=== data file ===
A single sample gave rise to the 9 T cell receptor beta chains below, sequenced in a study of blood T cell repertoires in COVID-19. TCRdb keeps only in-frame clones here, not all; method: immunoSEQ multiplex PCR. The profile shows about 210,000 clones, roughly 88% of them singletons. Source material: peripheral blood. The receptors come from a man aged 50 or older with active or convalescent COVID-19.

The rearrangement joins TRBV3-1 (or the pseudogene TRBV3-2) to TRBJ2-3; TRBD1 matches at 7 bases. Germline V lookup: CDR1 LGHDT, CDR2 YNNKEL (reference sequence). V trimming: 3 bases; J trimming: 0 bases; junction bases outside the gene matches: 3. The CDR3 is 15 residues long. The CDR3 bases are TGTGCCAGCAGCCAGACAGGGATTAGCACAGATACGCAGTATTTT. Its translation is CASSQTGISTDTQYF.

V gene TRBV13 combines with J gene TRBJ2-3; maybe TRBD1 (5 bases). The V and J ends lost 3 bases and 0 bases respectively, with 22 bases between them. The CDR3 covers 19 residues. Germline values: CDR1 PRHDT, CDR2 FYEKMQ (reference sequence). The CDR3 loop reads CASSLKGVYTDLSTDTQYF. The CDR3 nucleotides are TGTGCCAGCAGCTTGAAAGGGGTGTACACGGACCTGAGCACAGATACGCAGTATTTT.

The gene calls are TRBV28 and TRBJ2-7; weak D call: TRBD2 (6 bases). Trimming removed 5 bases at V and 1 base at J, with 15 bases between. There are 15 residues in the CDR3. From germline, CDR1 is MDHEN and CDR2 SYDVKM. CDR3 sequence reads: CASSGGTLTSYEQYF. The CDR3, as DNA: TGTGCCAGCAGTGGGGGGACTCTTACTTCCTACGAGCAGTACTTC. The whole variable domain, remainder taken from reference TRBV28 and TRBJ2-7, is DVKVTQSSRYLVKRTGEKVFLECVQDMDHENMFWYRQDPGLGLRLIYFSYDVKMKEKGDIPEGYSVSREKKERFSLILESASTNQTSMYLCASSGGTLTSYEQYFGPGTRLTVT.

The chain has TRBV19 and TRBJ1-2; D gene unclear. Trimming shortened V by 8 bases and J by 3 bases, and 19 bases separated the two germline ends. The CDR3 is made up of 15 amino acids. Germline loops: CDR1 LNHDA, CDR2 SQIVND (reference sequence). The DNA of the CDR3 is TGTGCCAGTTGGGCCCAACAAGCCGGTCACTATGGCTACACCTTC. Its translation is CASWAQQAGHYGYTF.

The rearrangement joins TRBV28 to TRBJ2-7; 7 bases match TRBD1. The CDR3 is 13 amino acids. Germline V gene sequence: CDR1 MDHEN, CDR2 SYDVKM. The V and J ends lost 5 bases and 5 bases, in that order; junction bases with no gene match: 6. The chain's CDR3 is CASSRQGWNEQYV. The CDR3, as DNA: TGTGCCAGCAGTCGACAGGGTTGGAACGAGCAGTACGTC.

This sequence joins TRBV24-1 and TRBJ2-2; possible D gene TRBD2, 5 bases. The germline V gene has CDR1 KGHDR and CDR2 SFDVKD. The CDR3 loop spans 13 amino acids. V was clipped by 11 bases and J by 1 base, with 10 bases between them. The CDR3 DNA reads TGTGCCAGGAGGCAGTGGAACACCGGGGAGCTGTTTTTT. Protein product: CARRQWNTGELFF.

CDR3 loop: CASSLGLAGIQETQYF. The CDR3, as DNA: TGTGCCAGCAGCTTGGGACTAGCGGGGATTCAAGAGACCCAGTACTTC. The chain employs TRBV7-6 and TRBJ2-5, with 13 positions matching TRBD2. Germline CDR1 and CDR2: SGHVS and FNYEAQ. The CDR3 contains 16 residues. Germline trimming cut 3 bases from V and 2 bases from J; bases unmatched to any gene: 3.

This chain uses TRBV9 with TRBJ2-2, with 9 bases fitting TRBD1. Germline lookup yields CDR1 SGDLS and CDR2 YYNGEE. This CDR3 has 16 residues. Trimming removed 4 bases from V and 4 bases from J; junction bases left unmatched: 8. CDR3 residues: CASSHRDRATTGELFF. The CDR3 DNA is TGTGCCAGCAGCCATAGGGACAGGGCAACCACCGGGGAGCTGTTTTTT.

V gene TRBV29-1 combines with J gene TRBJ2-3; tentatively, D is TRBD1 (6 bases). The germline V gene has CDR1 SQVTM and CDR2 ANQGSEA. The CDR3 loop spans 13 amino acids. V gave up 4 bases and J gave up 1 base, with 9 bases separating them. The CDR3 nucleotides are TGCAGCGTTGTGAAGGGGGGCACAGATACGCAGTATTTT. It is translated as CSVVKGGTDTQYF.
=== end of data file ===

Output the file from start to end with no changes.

A single sample gave rise to the 9 T cell receptor beta chains below, sequenced in a study of blood T cell repertoires in COVID-19. TCRdb keeps only in-frame clones here, not all; method: immunoSEQ multiplex PCR. The profile shows about 210,000 clones, roughly 88% of them singletons. Source material: peripheral blood. The receptors come from a man aged 50 or older with active or convalescent COVID-19.

The rearrangement joins TRBV3-1 (or the pseudogene TRBV3-2) to TRBJ2-3; TRBD1 matches at 7 bases. Germline V lookup: CDR1 LGHDT, CDR2 YNNKEL (reference sequence). V trimming: 3 bases; J trimming: 0 bases; junction bases outside the gene matches: 3. The CDR3 is 15 residues long. The CDR3 bases are TGTGCCAGCAGCCAGACAGGGATTAGCACAGATACGCAGTATTTT. Its translation is CASSQTGISTDTQYF.

V gene TRBV13 combines with J gene TRBJ2-3; maybe TRBD1 (5 bases). The V and J ends lost 3 bases and 0 bases respectively, with 22 bases between them. The CDR3 covers 19 residues. Germline values: CDR1 PRHDT, CDR2 FYEKMQ (reference sequence). The CDR3 loop reads CASSLKGVYTDLSTDTQYF. The CDR3 nucleotides are TGTGCCAGCAGCTTGAAAGGGGTGTACACGGACCTGAGCACAGATACGCAGTATTTT.

The gene calls are TRBV28 and TRBJ2-7; weak D call: TRBD2 (6 bases). Trimming removed 5 bases at V and 1 base at J, with 15 bases between. There are 15 residues in the CDR3. From germline, CDR1 is MDHEN and CDR2 SYDVKM. CDR3 sequence reads: CASSGGTLTSYEQYF. The CDR3, as DNA: TGTGCCAGCAGTGGGGGGACTCTTACTTCCTACGAGCAGTACTTC. The whole variable domain, remainder taken from reference TRBV28 and TRBJ2-7, is DVKVTQSSRYLVKRTGEKVFLECVQDMDHENMFWYRQDPGLGLRLIYFSYDVKMKEKGDIPEGYSVSREKKERFSLILESASTNQTSMYLCASSGGTLTSYEQYFGPGTRLTVT.

The chain has TRBV19 and TRBJ1-2; D gene unclear. Trimming shortened V by 8 bases and J by 3 bases, and 19 bases separated the two germline ends. The CDR3 is made up of 15 amino acids. Germline loops: CDR1 LNHDA, CDR2 SQIVND (reference sequence). The DNA of the CDR3 is TGTGCCAGTTGGGCCCAACAAGCCGGTCACTATGGCTACACCTTC. Its translation is CASWAQQAGHYGYTF.

The rearrangement joins TRBV28 to TRBJ2-7; 7 bases match TRBD1. The CDR3 is 13 amino acids. Germline V gene sequence: CDR1 MDHEN, CDR2 SYDVKM. The V and J ends lost 5 bases and 5 bases, in that order; junction bases with no gene match: 6. The chain's CDR3 is CASSRQGWNEQYV. The CDR3, as DNA: TGTGCCAGCAGTCGACAGGGTTGGAACGAGCAGTACGTC.

This sequence joins TRBV24-1 and TRBJ2-2; possible D gene TRBD2, 5 bases. The germline V gene has CDR1 KGHDR and CDR2 SFDVKD. The CDR3 loop spans 13 amino acids. V was clipped by 11 bases and J by 1 base, with 10 bases between them. The CDR3 DNA reads TGTGCCAGGAGGCAGTGGAACACCGGGGAGCTGTTTTTT. Protein product: CARRQWNTGELFF.

CDR3 loop: CASSLGLAGIQETQYF. The CDR3, as DNA: TGTGCCAGCAGCTTGGGACTAGCGGGGATTCAAGAGACCCAGTACTTC. The chain employs TRBV7-6 and TRBJ2-5, with 13 positions matching TRBD2. Germline CDR1 and CDR2: SGHVS and FNYEAQ. The CDR3 contains 16 residues. Germline trimming cut 3 bases from V and 2 bases from J; bases unmatched to any gene: 3.

This chain uses TRBV9 with TRBJ2-2, with 9 bases fitting TRBD1. Germline lookup yields CDR1 SGDLS and CDR2 YYNGEE. This CDR3 has 16 residues. Trimming removed 4 bases from V and 4 bases from J; junction bases left unmatched: 8. CDR3 residues: CASSHRDRATTGELFF. The CDR3 DNA is TGTGCCAGCAGCCATAGGGACAGGGCAACCACCGGGGAGCTGTTTTTT.

V gene TRBV29-1 combines with J gene TRBJ2-3; tentatively, D is TRBD1 (6 bases). The germline V gene has CDR1 SQVTM and CDR2 ANQGSEA. The CDR3 loop spans 13 amino acids. V gave up 4 bases and J gave up 1 base, with 9 bases separating them. The CDR3 nucleotides are TGCAGCGTTGTGAAGGGGGGCACAGATACGCAGTATTTT. It is translated as CSVVKGGTDTQYF.